When we find a benefactor to obtain space and staff, to sort, file, scan, and organize the archive of monumental architecture, of Copan, of sculpture, etc. we would also like to find a home for the digital rollout camera, since nowadays we photograph only edible native plants and interesting fauna to help protect endangered species and to help protect nature preserves.


FLAAR Photo Archive of Ballgame Stelae

I worked on ballcourt architecture for many years (wrote over a thousand pages on the ballgames of Mesoamerica in the 1990’s). Now we will be looking for funding to make all these dozens of hand-typed Xeroxed reports available in high-resolution PDF format (which will require finding all the original photos and original negatives and transparencies and scanning them to put them into the PDF edition).

Our photo archive of ballgame sculptures (stelae, panels, and ballgame steps) is probably one of the largest ten in the world on this subject. Eric Taladoire has even more on ballcourts. We cover samples of these in a score of detailed isometric 3D drawings of ballcourts of major Maya cities by David Morgan. So our focus was everything about the ballgame, of which the court architecture is a crucial aspect, but the iconography and rules of the game are more evident in artistic depictures. The ballgame photo archive is a separate project that we will introduce later this year. Our photographs of the ballgame relief sculpture of El Tajin are outstanding: well-illuminated and crisp (nicely focused).


FLAAR Photo Archive of Hieroglyphic Inscriptions Stelae, Lintels, Panels, Hieroglyphic Stairways

The present web page is on our photographic archive of monumental architecture. Naturally this includes all the mosaic art of Puuc, Chenes, and Rio Bec palace and temple facades. But we have also photographed so many stelae and other sculptures, in museums, etc. that we have enough to make a modest photo archive of stelae, lintels, panels, hieroglyphic stairways (more than just at Copan). Obviously the photographic archive of stelae by Ian Graham and his associates is a hundred times larger. But we used different lighting techniques. We often saw Ian and his assistants when we were hiking with local guides to learn about sculptures. We generally were together with a group of people who joined us for usually a 2-week excursion to learn about Classic Maya culture. Today we often visit the now grandparents who were in past decades the assistants to their parents as guides, cooks, for our team. There are no hotels if you are studying Nymphaea ampla water lilies for a week, hours of boat ride from even the nearest town; it requires tents, etc. In addition to photographing sculptures, we had already begun the FLAAR Photo Archives of Flora and Fauna in these past decades.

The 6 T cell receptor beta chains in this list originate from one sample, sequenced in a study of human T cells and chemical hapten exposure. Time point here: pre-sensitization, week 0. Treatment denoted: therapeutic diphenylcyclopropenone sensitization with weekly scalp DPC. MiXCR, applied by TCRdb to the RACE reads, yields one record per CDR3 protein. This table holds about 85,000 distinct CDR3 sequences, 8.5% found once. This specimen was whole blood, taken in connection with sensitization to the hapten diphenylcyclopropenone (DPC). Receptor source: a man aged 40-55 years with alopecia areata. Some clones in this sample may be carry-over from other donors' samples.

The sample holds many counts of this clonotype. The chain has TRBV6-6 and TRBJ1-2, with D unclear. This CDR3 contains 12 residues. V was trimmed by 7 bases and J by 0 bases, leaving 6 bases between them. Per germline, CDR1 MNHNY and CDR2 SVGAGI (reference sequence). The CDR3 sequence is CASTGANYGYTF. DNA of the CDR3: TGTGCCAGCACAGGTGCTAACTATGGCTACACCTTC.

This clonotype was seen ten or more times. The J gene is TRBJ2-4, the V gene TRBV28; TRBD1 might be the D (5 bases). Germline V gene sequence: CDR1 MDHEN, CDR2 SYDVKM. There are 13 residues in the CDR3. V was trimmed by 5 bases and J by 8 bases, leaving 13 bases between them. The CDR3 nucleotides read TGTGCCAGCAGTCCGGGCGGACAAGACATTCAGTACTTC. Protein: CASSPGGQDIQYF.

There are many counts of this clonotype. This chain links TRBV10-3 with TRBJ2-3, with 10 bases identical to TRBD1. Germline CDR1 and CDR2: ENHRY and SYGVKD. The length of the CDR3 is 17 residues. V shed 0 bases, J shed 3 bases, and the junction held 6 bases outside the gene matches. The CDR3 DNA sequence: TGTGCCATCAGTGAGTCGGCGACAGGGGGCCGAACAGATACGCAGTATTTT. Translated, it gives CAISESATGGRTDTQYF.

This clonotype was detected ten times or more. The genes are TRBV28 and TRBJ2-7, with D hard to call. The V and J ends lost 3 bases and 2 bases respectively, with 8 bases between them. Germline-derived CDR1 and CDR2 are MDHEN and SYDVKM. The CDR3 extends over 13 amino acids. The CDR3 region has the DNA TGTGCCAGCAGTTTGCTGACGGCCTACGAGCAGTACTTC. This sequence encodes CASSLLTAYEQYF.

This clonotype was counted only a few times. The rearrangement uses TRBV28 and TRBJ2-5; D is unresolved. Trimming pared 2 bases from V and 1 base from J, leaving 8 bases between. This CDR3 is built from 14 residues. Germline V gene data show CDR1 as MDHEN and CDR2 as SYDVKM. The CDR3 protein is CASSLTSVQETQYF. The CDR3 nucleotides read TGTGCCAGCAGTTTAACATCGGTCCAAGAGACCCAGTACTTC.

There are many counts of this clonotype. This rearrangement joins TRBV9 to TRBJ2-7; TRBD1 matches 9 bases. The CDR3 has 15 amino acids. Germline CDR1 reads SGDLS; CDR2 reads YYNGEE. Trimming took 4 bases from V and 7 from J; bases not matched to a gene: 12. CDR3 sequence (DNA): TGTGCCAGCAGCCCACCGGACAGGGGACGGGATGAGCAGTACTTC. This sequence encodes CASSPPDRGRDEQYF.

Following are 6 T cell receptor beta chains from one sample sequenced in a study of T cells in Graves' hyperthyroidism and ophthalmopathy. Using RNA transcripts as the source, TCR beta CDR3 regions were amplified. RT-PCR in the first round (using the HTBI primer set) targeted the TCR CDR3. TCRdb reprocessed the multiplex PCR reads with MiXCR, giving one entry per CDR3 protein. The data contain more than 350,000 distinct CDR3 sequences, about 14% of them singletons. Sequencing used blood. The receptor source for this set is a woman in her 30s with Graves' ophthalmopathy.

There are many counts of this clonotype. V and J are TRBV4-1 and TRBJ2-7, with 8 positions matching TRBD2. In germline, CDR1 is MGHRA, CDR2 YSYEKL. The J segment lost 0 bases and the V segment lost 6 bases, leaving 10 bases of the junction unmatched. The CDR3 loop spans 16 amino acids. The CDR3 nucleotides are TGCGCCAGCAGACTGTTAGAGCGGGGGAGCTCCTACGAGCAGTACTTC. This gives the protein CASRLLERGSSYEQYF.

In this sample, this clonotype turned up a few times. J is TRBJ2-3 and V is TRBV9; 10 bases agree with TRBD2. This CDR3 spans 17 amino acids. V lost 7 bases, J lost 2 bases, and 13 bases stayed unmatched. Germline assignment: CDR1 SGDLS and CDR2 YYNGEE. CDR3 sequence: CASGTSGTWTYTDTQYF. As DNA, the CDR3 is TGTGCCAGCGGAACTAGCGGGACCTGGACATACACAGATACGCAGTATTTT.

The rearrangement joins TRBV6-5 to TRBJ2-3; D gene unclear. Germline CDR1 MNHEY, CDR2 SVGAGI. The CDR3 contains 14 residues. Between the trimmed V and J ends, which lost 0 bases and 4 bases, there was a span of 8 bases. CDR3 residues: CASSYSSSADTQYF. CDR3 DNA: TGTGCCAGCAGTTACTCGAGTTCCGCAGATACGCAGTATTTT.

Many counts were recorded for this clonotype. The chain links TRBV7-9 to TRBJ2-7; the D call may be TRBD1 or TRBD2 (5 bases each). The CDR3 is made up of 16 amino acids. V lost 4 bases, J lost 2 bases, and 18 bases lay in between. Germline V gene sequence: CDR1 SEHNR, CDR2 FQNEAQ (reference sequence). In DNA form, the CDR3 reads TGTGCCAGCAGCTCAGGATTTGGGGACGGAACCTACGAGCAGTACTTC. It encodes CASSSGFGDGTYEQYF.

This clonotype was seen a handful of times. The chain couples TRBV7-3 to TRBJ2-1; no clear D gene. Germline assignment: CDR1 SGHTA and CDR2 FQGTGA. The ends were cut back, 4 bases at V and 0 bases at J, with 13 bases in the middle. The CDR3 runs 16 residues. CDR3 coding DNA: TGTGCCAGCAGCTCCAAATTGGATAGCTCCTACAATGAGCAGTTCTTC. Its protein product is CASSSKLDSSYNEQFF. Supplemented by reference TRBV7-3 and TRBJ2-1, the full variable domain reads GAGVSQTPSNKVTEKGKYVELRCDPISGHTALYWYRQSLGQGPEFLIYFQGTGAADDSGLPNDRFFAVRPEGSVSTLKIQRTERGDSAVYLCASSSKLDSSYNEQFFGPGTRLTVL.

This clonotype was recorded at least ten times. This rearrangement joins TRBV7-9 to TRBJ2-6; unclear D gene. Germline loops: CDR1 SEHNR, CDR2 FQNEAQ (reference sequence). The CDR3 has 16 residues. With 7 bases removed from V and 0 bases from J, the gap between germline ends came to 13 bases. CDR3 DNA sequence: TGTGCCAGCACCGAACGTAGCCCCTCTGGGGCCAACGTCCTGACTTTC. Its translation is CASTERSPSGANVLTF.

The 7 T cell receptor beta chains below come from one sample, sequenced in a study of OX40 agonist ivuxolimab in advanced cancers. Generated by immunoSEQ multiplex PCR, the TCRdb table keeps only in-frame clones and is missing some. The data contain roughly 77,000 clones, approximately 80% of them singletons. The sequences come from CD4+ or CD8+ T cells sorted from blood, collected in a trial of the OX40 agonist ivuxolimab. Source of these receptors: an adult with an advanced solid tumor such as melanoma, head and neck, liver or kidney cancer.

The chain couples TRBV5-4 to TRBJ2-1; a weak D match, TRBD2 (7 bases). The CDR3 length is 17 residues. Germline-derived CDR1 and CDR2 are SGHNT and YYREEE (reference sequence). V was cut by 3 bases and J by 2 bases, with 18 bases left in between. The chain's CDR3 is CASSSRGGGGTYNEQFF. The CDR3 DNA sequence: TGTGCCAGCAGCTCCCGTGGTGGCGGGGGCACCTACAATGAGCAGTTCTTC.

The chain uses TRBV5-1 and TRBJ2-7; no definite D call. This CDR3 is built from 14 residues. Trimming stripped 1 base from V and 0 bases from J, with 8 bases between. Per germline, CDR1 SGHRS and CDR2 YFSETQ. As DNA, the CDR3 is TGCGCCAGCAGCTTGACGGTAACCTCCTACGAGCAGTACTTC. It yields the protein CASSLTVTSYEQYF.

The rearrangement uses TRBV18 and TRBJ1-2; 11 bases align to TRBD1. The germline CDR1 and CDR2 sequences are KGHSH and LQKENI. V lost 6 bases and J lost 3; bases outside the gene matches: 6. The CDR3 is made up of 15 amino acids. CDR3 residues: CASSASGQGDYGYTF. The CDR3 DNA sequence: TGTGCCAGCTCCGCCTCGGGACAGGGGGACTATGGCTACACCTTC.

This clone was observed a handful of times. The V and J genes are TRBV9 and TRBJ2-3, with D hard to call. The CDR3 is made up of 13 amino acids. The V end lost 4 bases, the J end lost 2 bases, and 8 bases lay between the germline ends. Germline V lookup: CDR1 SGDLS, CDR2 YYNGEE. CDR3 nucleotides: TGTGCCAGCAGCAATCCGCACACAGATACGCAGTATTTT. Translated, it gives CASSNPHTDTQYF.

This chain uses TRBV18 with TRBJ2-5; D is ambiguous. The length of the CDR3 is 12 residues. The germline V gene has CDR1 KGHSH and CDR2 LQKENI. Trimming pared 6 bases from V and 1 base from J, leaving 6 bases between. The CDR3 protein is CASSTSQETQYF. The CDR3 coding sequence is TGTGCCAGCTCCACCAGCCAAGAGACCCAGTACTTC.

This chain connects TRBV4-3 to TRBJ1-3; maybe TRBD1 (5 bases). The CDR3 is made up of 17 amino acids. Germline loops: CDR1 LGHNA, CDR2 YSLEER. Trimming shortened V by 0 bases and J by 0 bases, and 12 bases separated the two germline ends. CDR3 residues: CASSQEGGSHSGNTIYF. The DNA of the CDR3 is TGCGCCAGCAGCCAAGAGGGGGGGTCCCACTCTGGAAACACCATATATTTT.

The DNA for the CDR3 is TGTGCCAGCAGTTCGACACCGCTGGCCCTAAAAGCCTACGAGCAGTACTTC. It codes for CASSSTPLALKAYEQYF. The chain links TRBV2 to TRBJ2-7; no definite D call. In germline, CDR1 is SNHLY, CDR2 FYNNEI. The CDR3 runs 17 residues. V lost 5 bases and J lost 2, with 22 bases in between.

So I play the two lotteries in the US (PowerBall and MegaMillions) and as soon as I win a ton then we can hire the staff to sort, file, catalog, scan, organize, and make everything available. It would really help professors in the COVID era to have thousands of photos to prepare Powerpoint presentations to deliver on ZOOM or comparable. Digital photographs would help students prepare their term papers, theses, and PhD dissertations to have access to all our photos.


Other Maya Photo Archives of monumental pre-Hispanic architecture: CIW at Peabody Museum, Harvard

The Carnegie Institution of Washington photographs of Chichen Itza, Mayapan, Uaxactun, etc., I estimate are all in the Peabody Museum at Harvard. Lots of manuscripts of ethnohistorical research from the CIW are in the Tozzer library, in the basement of the museum when I was a student in the 1960’s. This is where I started learning about the Cholti-Lacandon of Chiapas and learning that the Yucatec-speaking Lacandon moved into Chiapas in the 17th and 18th centuries to escape Spanish colonial oppression in the Yucatan peninsula.